BOLDUAN: And now, I want to bring in one of Sandra Bland's friends, LaVaughn Mosley. He was one of the last people to hear from Bland. He also spoke to her shortly after she was arrested.

Mr. Mosley, thank you so much for your time. I know when you are listening to this, we have to say, again, we're so sorry for your loss. We absolutely understand how difficult a time this is for you.

I want to ask you about what we just heard from that county prosecutor. He says that they have learned that Sandra was, in his words, extremely upset because friends couldn't or wouldn't bond her out of jail. Did you know that? Did she tell you that?

LAVAUGHN MOSLEY, FRIEND OF SANDRA BLAND: No, she did not. First of all, thank you for having us on this evening. Thank you for keeping the story alive.

I talked to Miss Bland on Friday shortly after she had been arrested. And so, no bond had been set. So, to say she was upset because nobody would pay the bond is ludicrous. It just speaks further to the corruption here in Waller County. And that's why we want outside independent investigations, because they are slanting it like it was suicide. And we all -- all of us that know Sandra know she would not have committed suicide.

BOLDUAN: So, despite the determination coming from the medical examiner, coming from the autopsy today, you don't believe it?

MOSLEY: I don't believe it. First of all, I saw Sandy on Thursday. She wore a sleeveless dress to her interview. And if she would have had 30 marks and cuts on her arm, I would have noticed it -- and I didn't notice that.

BOLDUAN: So, Sandra left you --

MOSLEY: The other thing is when --

BOLDUAN: Go ahead.

MOSLEY: The time that they processed, they didn't notice the scars. I notice -- I know when you are incarcerated, they always ask a question, do you have any scars or tattoos? At that particular time, when she got processed, fingerprinted, and got her mugshot taken, nobody noticed or the scars never came up at that time. It's odd now, days and weeks later, a week and some days later, that now she had 30 cuts on her arm.

BOLDUAN: Mr. Mosley, you were one the last people who spoke with Sandra. She left you a voicemail from jail. I want to play for our viewers a part of that.


SANDRA BLAND VOICEMAIL: I'm still just at a loss for words honestly about this whole process. How did switching lanes with no signal turn into all of this, I don't even know. But I'm still here, so I guess call me back when you can.


BOLDUAN: When you heard this message, did you think anything sounded off with her? Obviously, her state of mind is something that a lot of -- there are a lot of questions around now.

MOSLEY: Yes. I wasn't put off by the call. She called and I missed the call and she left a message that they set the bond and it was $5,000. She said, call when I get a chance. I called her back -- I called her back around 2:30. The jail informed me of the same information on Saturday.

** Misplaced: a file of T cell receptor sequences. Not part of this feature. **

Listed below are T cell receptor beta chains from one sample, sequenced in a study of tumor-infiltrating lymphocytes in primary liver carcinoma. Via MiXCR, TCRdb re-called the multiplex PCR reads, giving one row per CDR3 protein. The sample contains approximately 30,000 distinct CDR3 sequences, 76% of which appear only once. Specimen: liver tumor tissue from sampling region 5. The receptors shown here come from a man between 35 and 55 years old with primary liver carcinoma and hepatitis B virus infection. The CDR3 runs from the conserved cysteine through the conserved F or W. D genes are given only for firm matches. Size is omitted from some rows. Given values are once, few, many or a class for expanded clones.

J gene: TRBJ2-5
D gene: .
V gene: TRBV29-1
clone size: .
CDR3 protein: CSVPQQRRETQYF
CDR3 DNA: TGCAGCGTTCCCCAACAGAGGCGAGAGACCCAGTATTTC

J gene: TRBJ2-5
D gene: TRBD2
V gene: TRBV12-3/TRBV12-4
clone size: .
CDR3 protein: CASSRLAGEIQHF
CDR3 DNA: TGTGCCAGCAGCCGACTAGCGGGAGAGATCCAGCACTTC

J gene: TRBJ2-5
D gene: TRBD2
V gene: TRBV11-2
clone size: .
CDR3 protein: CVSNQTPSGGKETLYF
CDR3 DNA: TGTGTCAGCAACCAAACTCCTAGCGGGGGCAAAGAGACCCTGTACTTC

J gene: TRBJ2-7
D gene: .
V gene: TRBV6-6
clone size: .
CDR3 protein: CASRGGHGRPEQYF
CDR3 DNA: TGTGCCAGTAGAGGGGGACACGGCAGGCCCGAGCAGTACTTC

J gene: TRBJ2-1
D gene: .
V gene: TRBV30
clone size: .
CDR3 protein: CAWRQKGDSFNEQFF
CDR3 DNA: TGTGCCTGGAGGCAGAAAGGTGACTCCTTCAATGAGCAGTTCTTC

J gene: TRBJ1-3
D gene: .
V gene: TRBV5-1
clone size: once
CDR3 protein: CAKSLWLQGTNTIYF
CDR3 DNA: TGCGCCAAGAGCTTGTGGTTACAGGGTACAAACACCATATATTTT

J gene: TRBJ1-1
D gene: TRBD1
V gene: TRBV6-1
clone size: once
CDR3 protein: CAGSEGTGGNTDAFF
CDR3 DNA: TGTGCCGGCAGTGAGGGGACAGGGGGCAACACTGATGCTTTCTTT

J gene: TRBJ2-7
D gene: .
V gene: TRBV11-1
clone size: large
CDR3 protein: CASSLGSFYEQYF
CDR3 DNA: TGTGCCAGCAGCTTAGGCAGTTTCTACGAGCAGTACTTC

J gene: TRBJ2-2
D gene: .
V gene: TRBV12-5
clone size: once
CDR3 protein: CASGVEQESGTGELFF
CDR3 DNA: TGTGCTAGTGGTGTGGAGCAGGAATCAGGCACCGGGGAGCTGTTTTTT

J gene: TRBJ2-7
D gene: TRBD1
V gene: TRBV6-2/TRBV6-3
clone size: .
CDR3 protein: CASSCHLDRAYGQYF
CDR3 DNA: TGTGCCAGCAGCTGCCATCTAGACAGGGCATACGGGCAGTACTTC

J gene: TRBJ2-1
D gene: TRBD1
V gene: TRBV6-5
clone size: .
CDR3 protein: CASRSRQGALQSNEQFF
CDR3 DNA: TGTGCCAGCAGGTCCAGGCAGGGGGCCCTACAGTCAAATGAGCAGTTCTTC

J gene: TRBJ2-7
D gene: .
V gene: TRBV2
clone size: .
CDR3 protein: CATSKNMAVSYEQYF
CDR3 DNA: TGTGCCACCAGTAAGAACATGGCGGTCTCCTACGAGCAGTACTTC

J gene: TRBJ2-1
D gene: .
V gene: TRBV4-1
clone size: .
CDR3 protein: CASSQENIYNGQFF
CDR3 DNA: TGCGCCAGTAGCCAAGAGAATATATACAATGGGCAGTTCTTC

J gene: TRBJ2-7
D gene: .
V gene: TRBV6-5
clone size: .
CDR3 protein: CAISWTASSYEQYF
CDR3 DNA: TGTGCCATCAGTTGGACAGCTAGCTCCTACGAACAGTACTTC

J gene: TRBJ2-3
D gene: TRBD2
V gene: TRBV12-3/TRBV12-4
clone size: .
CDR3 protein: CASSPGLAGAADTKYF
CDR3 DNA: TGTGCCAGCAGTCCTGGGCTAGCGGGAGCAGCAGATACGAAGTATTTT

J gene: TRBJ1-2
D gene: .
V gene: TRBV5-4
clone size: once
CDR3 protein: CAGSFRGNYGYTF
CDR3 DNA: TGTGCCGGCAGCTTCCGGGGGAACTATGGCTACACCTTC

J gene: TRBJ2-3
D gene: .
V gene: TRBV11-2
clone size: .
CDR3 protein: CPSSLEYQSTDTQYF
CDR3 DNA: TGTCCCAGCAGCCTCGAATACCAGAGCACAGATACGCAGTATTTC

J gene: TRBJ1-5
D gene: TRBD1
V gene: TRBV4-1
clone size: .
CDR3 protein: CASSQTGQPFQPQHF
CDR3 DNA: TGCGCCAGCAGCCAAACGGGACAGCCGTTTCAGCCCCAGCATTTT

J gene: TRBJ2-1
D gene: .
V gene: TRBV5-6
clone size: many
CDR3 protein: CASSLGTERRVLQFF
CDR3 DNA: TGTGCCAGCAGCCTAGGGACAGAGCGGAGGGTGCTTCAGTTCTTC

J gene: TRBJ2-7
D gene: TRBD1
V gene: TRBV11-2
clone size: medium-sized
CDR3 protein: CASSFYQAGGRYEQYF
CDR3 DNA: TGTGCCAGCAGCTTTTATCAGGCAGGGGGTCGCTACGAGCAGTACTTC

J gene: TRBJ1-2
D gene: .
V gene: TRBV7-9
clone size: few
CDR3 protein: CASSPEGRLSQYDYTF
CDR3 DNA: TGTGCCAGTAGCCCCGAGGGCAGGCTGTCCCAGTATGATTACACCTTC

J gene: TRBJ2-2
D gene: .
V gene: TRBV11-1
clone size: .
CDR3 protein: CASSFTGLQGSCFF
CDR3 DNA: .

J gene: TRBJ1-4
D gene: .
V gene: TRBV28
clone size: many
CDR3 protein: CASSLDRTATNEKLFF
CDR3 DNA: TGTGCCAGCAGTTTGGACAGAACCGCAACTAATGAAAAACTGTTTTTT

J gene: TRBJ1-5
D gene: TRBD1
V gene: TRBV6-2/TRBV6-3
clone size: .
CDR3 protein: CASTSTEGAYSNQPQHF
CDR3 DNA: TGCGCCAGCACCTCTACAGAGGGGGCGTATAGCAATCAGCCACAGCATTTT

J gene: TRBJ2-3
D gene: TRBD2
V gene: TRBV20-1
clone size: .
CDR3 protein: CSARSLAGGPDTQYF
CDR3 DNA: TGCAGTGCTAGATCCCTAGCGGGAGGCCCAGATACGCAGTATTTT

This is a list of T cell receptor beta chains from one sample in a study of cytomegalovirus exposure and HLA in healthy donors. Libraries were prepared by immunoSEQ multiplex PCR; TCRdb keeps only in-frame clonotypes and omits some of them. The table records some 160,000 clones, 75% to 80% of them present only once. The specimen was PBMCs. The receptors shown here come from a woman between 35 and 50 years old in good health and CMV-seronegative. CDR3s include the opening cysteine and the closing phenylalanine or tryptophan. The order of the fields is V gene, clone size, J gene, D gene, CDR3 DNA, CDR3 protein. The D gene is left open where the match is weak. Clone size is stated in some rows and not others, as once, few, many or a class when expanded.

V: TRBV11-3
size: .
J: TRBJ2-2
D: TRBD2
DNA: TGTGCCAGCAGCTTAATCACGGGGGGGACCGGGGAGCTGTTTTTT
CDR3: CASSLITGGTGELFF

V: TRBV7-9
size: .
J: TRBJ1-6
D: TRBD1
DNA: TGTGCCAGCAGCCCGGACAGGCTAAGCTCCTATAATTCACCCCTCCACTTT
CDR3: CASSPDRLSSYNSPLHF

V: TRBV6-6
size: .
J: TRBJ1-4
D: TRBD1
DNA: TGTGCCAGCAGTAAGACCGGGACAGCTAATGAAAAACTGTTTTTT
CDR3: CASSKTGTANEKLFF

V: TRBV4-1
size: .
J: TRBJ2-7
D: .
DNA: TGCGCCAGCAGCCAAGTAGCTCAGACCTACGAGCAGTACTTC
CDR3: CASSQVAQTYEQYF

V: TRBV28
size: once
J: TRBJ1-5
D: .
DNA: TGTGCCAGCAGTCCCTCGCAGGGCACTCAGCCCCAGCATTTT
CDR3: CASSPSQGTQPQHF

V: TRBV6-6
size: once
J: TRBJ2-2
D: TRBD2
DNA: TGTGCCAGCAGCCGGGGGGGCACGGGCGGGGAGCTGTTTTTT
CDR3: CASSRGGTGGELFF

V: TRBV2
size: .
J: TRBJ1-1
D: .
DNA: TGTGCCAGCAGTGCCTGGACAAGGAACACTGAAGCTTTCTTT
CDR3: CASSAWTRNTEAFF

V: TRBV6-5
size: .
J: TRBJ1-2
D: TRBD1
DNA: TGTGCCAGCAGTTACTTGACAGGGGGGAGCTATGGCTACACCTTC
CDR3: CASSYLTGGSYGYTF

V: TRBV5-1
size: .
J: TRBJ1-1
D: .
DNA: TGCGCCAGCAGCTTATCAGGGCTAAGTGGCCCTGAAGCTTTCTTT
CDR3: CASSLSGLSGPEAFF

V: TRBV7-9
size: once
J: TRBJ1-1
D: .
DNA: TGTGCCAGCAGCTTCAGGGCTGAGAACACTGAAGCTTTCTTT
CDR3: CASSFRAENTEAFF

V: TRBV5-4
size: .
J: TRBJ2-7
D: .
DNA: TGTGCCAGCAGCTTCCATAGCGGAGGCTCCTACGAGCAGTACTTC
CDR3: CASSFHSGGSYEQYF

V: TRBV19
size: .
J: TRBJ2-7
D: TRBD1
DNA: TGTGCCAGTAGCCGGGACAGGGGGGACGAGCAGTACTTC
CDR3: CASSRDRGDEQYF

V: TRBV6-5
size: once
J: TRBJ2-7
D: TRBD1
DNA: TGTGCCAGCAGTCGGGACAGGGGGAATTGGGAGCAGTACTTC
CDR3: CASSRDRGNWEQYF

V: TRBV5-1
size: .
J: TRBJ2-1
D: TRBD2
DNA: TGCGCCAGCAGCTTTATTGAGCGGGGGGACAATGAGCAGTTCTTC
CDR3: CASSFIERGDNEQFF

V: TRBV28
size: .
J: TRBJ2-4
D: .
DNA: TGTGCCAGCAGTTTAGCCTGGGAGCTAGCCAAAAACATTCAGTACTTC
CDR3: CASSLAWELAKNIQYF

BOLDUAN: LaVaughn Mosley, thank you very much for your time. We appreciate it.

MOSLEY: Thank you. Thank you.

BOLDUAN: OUTFRONT next, Bill Cosby. He is changing his strategy. A brand new attorney tonight is taking the fight to the media.

And there's a battle erupting in a small Texas town over a proposed cemetery for Muslims. Wait until you hear what some residents there are saying.


[19:42:47] BOLDUAN: Bill Cosby trying out a new strategy, fighting back in the public arena, just as he is facing another legal setback. The Supreme Court in California has ruled against the comedian, allowing a civil lawsuit to proceed that accuses Cosby of sexual assault. Kyung Lah is OUTFRONT.


MONIQUE PRESSLEY, ATTORNEY FOR BILL COSBY: I'm here as counsel for Mr. Cosby.

KYUNG LAH, CNN CORRESPONDENT (voice-over): And fighting back, a visible pivot for Bill Cosby's legal team, mounting a vigorous public defense across network television and newspapers.

PRESSLEY: If one is getting away with lodging accusations with no proof, then perhaps two can, then perhaps 10 can, but that does not make it so.

LAH: Cosby's defense team also lashing out in this legal filing, blasting the media's one sided reporting, writing media immediately pounced on Cosby's recently released deposition from 2005. The media painting him as a rapist when he only admitted to introducing Quaaludes into their consensual sex life -- a drug dubbed "disco biscuits" in the 1970s, says Cosby's lawyers, one that was popular and recreational.

Cosby's lawyers seeking to turn the tide against a tsunami of public accusations.

BETH FERRIER, COSBY ACCUSER: We will pursue Mr. Cosby until the full truth comes out.

LAH: Women like Beth Ferrier, one of more than two dozen women from across the country sharing their stories that span decades, accusing Cosby of drugging and raping them.